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Opinion

Letters to the Editor: A Trump ‘yes’ man as the next intelligence chief? No thanks

John Ratcliffe
Rep. John Ratcliffe (R-Texas) asks questions of former special counsel Robert S. Mueller III on July 24.
(Andrew Harnik / Associated Press)

To the editor: Great presidents do not surround themselves with “yes” men and women. They seek advisors who have strong and diverse opinions. (“Trump picks loyalist John Ratcliffe to replace Dan Coats as U.S. intelligence chief,” July 28)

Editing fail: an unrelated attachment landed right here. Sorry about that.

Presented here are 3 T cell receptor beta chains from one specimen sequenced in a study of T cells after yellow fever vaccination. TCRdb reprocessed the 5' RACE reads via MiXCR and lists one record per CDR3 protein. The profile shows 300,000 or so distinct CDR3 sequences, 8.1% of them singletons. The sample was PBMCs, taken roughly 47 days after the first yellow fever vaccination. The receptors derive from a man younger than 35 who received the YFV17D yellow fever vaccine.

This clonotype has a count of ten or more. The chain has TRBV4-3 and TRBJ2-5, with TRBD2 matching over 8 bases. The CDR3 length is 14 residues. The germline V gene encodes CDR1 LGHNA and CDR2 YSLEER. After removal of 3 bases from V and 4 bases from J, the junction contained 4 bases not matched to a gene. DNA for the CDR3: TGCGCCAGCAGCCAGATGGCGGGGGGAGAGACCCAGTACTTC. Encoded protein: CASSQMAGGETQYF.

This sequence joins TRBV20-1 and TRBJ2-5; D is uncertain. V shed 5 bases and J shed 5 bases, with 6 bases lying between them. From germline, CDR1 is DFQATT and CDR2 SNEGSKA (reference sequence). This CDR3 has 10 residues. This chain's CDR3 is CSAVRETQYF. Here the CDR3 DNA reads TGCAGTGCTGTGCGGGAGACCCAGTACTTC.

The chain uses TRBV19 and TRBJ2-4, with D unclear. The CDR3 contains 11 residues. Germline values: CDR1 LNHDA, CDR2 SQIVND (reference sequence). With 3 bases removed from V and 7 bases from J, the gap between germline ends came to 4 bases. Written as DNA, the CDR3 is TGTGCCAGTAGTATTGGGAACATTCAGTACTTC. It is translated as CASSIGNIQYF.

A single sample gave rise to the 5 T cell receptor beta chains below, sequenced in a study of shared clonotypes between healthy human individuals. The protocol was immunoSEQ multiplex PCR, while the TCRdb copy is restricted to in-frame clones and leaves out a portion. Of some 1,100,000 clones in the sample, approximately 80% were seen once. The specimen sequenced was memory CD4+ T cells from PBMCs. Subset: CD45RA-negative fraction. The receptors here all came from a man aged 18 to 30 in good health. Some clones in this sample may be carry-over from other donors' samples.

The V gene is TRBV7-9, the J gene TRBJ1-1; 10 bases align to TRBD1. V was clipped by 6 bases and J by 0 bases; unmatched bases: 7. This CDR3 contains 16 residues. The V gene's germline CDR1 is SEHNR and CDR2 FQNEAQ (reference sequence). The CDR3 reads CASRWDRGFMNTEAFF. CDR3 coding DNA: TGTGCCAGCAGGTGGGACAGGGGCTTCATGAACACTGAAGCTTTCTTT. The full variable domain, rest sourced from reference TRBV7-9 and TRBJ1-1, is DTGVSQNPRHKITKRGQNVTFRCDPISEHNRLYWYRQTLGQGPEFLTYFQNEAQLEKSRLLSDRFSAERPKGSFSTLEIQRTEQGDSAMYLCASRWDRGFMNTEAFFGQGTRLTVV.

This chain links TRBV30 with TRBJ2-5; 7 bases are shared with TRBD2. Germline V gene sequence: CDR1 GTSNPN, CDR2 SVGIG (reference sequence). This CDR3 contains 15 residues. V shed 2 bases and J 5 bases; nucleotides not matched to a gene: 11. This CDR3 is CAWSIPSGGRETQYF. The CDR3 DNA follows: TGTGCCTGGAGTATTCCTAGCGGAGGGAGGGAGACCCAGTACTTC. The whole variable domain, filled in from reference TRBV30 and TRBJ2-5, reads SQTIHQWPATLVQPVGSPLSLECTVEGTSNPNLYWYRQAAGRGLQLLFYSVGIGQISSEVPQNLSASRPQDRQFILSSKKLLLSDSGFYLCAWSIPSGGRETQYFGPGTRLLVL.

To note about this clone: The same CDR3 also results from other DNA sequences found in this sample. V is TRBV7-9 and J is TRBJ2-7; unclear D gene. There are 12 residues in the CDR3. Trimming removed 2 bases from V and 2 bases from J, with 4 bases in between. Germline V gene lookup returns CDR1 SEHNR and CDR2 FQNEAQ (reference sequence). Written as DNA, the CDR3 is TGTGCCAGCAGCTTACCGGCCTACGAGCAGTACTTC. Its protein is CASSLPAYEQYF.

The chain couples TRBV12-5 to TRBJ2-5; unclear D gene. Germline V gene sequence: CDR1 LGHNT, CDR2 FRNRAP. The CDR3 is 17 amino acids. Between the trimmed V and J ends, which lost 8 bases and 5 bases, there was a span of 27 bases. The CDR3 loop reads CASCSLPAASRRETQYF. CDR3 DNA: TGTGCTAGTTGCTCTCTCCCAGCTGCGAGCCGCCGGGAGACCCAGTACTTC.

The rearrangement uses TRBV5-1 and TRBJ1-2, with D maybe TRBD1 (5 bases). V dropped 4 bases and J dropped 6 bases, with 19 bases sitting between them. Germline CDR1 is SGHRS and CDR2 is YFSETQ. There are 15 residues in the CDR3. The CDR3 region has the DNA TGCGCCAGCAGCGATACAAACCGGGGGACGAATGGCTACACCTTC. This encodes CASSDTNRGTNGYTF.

George Washington had polar opposites Thomas Jefferson and Alexander Hamilton in his Cabinet. Abraham Lincoln had Salmon P. Chase, William H. Seward and Edwin Stanton, who heartily and vocally disagreed with the president on many issues. John F. Kennedy hired the “best and the brightest,” regardless of political affiliation.

Dissenting voices were hallmarks of these administrations.

President Trump, on the other hand, surrounds himself with appointees who will flatter and feed his fragile ego. As the departure of Director of National Intelligence Dan Coats and the nomination of Trump loyalist Rep. John Ratcliffe (R-Texas) to replace him shows, if appointees disagree with the president, they’re out.

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Thin skin does not make a good leader.

Rhys Thomas, Valley Glen


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